Thursday, February 26, 2009
I have an insane backlog of stuff I want to talk about, so forgive me for posting some older news items over the next few days. This recent Forbes article about America's Emptiest Cities obviously caught my eye and it contains some fascinating data. Check out this Yahoo article summary, if you don't feel like going through the annoying slideshow. Looking at apartment and home vacancy rates, it details the cities that are being hit the hardest by the real estate bubble bursting and subsequent economic depression.
What interests me is what the type of cities that seem to be suffering the most, especially the new, Western/Southwester/Southern cities that everyone saw as the future. Cities like Las Vegas and Phoenix have been annexing land and adding people at a prodigious rate and it was assumed that they were the future great cities. Not so fast, it would seem. I've been talking a lot about how different I think New York City will be in 5 years, as we go through this economic depression. But, the effect on these boom cities might be even more interesting and pronounced, as they were built so much on the real estate bubble that it's hard to tell just how many people the cities will lose. We are no where near the bottom of this real estate market, I think there is far more pain ahead. Does Las Vegas have much else going for it? What happens when the casinos start suffering because of the lack of discretionary income for most people? Does the city have any real support systems for those people, like older, East Coast cities have built up over the decades? For that matter, do all of these newcomers to these Sun Belt and Southern cities have any real connection to their new homes? Will they stick around? For all of the talk about Philly's decline, it has held steady over the past decade, despite being considered a relic for years.
It'll be interesting to see the Census list that comes out in a few years and who stands in the top 5 when all is said and done. Always bet on the tortoise.
Well, I left you on a good note (Legos!) and I return on another nice note. I found out a few days ago that I was accepted into the University of Pennsylvania's City Planning Department for the Fall of 2009! Yeah! Nothing quite like checking your inbox expecting another stupid Facebook event invite to learn that you have taken a new path in your life. I am ecstatic right now, really excited to get down to real work to make cities more fair, more diverse and more rad. Yeah!
I want to take the time to thank a few people who helped me get through the whole application torture. JH-B, AB and TA all took a look at my personal statement, gave me great criticism and grammar corrections and helped me write a damn fine essay, if I do say so myself. Each of those three, plus my girl MR, more importantly inspired me with their own grad school work and hard work getting in, inspiring me with their committments to make real change, see the world and get involved in the battle over ideas. Oh, and all three are brilliant, amazing women (confirming the Grateful Dead song, "Man Smart, Woman Smarter"), who if we're lucky, we just might get to check in here at Street Ballet.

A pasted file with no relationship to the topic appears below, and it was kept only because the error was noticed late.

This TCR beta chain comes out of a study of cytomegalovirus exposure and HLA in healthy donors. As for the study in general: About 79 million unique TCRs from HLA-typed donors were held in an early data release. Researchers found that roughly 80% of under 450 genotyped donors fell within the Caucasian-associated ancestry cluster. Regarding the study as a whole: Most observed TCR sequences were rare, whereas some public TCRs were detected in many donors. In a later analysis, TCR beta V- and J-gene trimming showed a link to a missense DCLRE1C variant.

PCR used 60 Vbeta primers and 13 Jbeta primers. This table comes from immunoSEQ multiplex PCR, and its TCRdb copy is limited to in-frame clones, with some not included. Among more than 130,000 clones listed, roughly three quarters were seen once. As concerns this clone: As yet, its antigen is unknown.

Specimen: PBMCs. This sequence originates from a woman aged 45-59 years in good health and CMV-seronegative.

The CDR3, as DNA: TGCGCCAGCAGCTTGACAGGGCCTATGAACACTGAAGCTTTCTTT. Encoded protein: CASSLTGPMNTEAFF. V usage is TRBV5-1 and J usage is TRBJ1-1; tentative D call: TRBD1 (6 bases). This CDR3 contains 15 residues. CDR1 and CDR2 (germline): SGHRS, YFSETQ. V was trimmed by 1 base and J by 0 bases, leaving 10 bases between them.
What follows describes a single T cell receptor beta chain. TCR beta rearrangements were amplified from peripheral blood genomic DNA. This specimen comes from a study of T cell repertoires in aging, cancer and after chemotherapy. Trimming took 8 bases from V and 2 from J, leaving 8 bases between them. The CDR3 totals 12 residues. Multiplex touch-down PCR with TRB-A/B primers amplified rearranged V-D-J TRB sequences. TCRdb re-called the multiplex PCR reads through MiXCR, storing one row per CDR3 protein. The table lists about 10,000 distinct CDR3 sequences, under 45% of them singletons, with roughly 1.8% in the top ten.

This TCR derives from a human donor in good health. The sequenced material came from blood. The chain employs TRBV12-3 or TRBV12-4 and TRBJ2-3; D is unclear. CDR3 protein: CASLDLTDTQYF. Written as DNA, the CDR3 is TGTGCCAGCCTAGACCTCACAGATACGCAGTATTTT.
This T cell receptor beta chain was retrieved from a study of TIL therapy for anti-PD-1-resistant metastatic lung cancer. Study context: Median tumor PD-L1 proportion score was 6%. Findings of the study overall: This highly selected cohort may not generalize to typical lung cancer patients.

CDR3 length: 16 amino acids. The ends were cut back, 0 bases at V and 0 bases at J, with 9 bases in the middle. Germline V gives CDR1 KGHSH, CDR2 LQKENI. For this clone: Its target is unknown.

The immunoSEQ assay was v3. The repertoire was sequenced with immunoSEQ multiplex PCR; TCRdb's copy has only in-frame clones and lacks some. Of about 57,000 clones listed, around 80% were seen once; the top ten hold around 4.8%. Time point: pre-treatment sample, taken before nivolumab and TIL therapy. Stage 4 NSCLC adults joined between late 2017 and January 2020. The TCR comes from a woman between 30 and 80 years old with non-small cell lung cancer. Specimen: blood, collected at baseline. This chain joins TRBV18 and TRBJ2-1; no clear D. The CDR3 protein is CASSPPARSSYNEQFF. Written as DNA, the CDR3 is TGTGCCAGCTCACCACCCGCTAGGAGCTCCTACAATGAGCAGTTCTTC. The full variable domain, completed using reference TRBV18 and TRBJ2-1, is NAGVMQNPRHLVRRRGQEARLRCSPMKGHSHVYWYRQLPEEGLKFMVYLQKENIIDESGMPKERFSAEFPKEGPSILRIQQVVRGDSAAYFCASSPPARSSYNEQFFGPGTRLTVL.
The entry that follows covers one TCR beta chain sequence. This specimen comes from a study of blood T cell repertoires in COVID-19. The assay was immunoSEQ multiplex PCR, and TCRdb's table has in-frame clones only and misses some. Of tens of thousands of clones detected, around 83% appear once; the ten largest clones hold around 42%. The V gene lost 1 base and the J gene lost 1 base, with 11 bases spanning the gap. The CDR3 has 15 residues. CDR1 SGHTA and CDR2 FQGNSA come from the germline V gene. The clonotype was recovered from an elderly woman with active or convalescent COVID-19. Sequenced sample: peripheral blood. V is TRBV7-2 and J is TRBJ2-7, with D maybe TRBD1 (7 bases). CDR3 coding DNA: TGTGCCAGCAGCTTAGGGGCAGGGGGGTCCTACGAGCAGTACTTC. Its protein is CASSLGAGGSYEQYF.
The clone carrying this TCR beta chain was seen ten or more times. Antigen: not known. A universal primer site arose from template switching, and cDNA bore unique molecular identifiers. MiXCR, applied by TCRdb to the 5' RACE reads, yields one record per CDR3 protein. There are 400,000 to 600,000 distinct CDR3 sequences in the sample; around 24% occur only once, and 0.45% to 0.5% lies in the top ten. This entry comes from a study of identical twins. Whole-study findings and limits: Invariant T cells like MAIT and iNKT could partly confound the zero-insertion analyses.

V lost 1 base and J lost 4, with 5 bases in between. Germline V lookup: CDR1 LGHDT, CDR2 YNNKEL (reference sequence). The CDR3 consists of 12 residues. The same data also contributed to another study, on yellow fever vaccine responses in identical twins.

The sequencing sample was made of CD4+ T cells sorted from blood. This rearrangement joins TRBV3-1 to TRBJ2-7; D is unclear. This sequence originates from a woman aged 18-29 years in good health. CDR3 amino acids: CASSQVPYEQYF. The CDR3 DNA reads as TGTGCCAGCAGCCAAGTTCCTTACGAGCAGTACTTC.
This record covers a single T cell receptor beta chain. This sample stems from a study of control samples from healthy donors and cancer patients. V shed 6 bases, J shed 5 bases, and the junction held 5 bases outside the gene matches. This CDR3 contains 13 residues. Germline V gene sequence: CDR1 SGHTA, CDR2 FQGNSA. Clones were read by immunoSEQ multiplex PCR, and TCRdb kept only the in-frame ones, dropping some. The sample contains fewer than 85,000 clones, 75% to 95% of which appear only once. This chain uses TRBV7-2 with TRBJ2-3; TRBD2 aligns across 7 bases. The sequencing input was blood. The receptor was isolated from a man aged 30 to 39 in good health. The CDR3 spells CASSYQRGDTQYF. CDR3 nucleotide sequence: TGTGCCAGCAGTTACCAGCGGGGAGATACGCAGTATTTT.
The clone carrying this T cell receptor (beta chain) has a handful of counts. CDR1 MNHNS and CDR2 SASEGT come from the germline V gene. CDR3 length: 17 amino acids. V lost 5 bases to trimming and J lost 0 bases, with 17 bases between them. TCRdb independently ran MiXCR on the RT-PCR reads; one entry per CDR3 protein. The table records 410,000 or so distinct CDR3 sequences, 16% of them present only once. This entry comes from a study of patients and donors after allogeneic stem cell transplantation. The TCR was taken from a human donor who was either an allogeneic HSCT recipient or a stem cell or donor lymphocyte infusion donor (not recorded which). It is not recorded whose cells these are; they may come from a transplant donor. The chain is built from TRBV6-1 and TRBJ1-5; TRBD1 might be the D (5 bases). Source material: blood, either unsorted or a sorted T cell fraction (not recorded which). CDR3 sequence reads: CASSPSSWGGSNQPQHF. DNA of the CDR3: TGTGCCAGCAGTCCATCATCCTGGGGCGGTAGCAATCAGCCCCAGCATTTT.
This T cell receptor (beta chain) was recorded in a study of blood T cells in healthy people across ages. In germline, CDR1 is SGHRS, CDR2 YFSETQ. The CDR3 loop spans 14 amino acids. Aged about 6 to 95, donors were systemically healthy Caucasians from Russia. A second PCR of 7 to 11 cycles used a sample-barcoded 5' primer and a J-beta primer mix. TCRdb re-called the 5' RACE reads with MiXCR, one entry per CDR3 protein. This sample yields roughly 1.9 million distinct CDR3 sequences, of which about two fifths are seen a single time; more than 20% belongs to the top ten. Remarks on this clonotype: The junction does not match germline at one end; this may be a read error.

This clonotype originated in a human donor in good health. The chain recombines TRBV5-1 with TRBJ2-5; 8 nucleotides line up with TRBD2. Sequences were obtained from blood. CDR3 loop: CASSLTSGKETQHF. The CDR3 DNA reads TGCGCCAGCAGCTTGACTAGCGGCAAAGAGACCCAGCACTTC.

Okay, we're back for good now. Expect regular posting and lots of angry missives about the suburbs, lack of transit funding, parking lots and whatever I can think of, plus lots of other good stuff. So focused, so focused.
Thursday, February 5, 2009
I do plan to do more with this blog than rant about the lack of funding for public transit in the stimulus bill. One aspect of cities that is very dear to my heart is their inspirational status for art. It amazes me how much my favorite works - whether The Third Man, early hip-hop or Edward Hopper's paintings - take the city as its subject and source of inspiration. The city, with all of its grit, colors, people, sounds and life,
All of this is a way too wordy intro to this amazing little post by Christopher Niemann at his Abstract City blog on the New York Times site. I won't say too much, other than that it is one of the coolest things I've seen in awhile, so creative, imaginative, hilarious and simple. Two things I especially love about this. One, here is a work about a city that is whimsical and fun. So much of the great art about urban life is dark as hell. The sadness of Hopper's characters, film noir's world of danger and paranoia, Richard Price's world of crime and poverty, the list is long and distinguished. I'm the most guilty of loving this type of stuff, but as someone who has lived in a city his entire life, these works are so unreflective of city life, it's sad. When I think of a city, I immediately think of its beauty, its great buildings, the characters that you encounter, the excitement of being in such an ALIVE place. Those feelings are rarely conveyed in the art about city life and that's a shame and has helped allow people to stereotype and denigrate those who live in the "urban jungle."
Secondly, I love love love the fact that there is another generation of kids growing up with Legos, the greatest toys EVER! There's something wonderful about being to create these little cities when you are a little kid, it probably had some impact on me wanting to go into the planning field. Not that I will ever find anyone who wants to give birth to my children, but if I did, I would really want my kids to get into Legos and avoid the whole video game pit.
Thanks to both TE and JH-B for pointing me to this link. As two of the coolest people around, I knew it must be good if they both were hyping the post.